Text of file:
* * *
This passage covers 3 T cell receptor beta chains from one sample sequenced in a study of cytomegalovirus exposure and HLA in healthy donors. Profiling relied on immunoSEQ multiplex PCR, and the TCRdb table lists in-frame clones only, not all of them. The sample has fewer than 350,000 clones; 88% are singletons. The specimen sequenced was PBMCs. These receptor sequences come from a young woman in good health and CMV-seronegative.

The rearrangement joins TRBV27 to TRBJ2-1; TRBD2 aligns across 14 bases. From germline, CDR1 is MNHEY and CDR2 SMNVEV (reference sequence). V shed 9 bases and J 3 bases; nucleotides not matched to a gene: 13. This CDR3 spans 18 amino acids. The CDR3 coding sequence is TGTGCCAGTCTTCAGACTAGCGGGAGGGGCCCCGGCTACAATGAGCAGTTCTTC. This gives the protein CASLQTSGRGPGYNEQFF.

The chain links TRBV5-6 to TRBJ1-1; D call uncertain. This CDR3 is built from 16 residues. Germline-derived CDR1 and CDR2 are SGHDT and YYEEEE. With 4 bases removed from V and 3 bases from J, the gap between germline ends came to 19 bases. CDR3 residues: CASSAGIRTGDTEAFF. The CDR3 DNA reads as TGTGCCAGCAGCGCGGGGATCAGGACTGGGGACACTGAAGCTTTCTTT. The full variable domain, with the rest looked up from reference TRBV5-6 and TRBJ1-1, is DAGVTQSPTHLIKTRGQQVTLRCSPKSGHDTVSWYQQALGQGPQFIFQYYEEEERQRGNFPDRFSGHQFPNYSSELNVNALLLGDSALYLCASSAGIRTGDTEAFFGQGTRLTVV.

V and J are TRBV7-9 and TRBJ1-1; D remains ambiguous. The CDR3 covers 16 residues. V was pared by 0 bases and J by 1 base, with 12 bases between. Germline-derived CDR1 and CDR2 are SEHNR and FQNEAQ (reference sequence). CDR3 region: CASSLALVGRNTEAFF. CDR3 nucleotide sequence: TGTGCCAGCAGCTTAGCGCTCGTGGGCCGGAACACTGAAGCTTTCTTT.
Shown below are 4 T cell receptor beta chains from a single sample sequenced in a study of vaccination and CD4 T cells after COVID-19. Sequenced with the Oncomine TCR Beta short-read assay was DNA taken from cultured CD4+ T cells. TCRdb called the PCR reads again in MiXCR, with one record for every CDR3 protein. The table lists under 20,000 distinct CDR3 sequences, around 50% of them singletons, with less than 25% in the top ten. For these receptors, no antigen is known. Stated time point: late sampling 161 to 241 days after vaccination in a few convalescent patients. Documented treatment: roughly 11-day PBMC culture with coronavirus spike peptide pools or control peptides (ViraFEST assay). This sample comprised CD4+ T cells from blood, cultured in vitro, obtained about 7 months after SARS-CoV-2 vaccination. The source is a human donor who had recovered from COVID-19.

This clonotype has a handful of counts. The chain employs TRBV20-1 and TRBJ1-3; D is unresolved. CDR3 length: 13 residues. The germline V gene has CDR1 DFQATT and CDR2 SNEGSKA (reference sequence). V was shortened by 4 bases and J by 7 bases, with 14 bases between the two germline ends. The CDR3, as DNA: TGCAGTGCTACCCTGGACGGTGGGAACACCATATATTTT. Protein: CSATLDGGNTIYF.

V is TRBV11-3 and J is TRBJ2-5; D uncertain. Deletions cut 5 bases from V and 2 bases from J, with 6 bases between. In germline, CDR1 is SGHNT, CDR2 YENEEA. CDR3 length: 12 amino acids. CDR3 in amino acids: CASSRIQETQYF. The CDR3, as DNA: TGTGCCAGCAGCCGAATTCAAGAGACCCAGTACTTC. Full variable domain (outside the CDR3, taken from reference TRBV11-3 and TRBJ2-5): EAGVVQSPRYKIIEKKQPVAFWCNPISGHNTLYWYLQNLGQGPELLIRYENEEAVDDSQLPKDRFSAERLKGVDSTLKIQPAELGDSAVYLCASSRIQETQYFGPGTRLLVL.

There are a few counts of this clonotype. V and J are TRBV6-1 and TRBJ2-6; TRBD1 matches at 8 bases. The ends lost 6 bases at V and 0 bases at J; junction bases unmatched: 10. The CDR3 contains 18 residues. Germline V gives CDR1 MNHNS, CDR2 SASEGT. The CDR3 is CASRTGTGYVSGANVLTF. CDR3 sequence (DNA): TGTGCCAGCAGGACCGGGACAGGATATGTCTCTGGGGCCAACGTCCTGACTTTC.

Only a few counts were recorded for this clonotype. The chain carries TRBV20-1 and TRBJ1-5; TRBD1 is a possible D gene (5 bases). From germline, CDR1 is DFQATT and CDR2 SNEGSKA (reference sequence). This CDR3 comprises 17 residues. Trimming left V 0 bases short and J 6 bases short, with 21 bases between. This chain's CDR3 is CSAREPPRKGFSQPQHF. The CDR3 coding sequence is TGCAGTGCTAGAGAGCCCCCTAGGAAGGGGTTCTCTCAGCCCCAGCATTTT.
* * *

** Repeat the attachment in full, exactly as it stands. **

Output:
This passage covers 3 T cell receptor beta chains from one sample sequenced in a study of cytomegalovirus exposure and HLA in healthy donors. Profiling relied on immunoSEQ multiplex PCR, and the TCRdb table lists in-frame clones only, not all of them. The sample has fewer than 350,000 clones; 88% are singletons. The specimen sequenced was PBMCs. These receptor sequences come from a young woman in good health and CMV-seronegative.

The rearrangement joins TRBV27 to TRBJ2-1; TRBD2 aligns across 14 bases. From germline, CDR1 is MNHEY and CDR2 SMNVEV (reference sequence). V shed 9 bases and J 3 bases; nucleotides not matched to a gene: 13. This CDR3 spans 18 amino acids. The CDR3 coding sequence is TGTGCCAGTCTTCAGACTAGCGGGAGGGGCCCCGGCTACAATGAGCAGTTCTTC. This gives the protein CASLQTSGRGPGYNEQFF.

The chain links TRBV5-6 to TRBJ1-1; D call uncertain. This CDR3 is built from 16 residues. Germline-derived CDR1 and CDR2 are SGHDT and YYEEEE. With 4 bases removed from V and 3 bases from J, the gap between germline ends came to 19 bases. CDR3 residues: CASSAGIRTGDTEAFF. The CDR3 DNA reads as TGTGCCAGCAGCGCGGGGATCAGGACTGGGGACACTGAAGCTTTCTTT. The full variable domain, with the rest looked up from reference TRBV5-6 and TRBJ1-1, is DAGVTQSPTHLIKTRGQQVTLRCSPKSGHDTVSWYQQALGQGPQFIFQYYEEEERQRGNFPDRFSGHQFPNYSSELNVNALLLGDSALYLCASSAGIRTGDTEAFFGQGTRLTVV.

V and J are TRBV7-9 and TRBJ1-1; D remains ambiguous. The CDR3 covers 16 residues. V was pared by 0 bases and J by 1 base, with 12 bases between. Germline-derived CDR1 and CDR2 are SEHNR and FQNEAQ (reference sequence). CDR3 region: CASSLALVGRNTEAFF. CDR3 nucleotide sequence: TGTGCCAGCAGCTTAGCGCTCGTGGGCCGGAACACTGAAGCTTTCTTT.
Shown below are 4 T cell receptor beta chains from a single sample sequenced in a study of vaccination and CD4 T cells after COVID-19. Sequenced with the Oncomine TCR Beta short-read assay was DNA taken from cultured CD4+ T cells. TCRdb called the PCR reads again in MiXCR, with one record for every CDR3 protein. The table lists under 20,000 distinct CDR3 sequences, around 50% of them singletons, with less than 25% in the top ten. For these receptors, no antigen is known. Stated time point: late sampling 161 to 241 days after vaccination in a few convalescent patients. Documented treatment: roughly 11-day PBMC culture with coronavirus spike peptide pools or control peptides (ViraFEST assay). This sample comprised CD4+ T cells from blood, cultured in vitro, obtained about 7 months after SARS-CoV-2 vaccination. The source is a human donor who had recovered from COVID-19.

This clonotype has a handful of counts. The chain employs TRBV20-1 and TRBJ1-3; D is unresolved. CDR3 length: 13 residues. The germline V gene has CDR1 DFQATT and CDR2 SNEGSKA (reference sequence). V was shortened by 4 bases and J by 7 bases, with 14 bases between the two germline ends. The CDR3, as DNA: TGCAGTGCTACCCTGGACGGTGGGAACACCATATATTTT. Protein: CSATLDGGNTIYF.

V is TRBV11-3 and J is TRBJ2-5; D uncertain. Deletions cut 5 bases from V and 2 bases from J, with 6 bases between. In germline, CDR1 is SGHNT, CDR2 YENEEA. CDR3 length: 12 amino acids. CDR3 in amino acids: CASSRIQETQYF. The CDR3, as DNA: TGTGCCAGCAGCCGAATTCAAGAGACCCAGTACTTC. Full variable domain (outside the CDR3, taken from reference TRBV11-3 and TRBJ2-5): EAGVVQSPRYKIIEKKQPVAFWCNPISGHNTLYWYLQNLGQGPELLIRYENEEAVDDSQLPKDRFSAERLKGVDSTLKIQPAELGDSAVYLCASSRIQETQYFGPGTRLLVL.

There are a few counts of this clonotype. V and J are TRBV6-1 and TRBJ2-6; TRBD1 matches at 8 bases. The ends lost 6 bases at V and 0 bases at J; junction bases unmatched: 10. The CDR3 contains 18 residues. Germline V gives CDR1 MNHNS, CDR2 SASEGT. The CDR3 is CASRTGTGYVSGANVLTF. CDR3 sequence (DNA): TGTGCCAGCAGGACCGGGACAGGATATGTCTCTGGGGCCAACGTCCTGACTTTC.

Only a few counts were recorded for this clonotype. The chain carries TRBV20-1 and TRBJ1-5; TRBD1 is a possible D gene (5 bases). From germline, CDR1 is DFQATT and CDR2 SNEGSKA (reference sequence). This CDR3 comprises 17 residues. Trimming left V 0 bases short and J 6 bases short, with 21 bases between. This chain's CDR3 is CSAREPPRKGFSQPQHF. The CDR3 coding sequence is TGCAGTGCTAGAGAGCCCCCTAGGAAGGGGTTCTCTCAGCCCCAGCATTTT.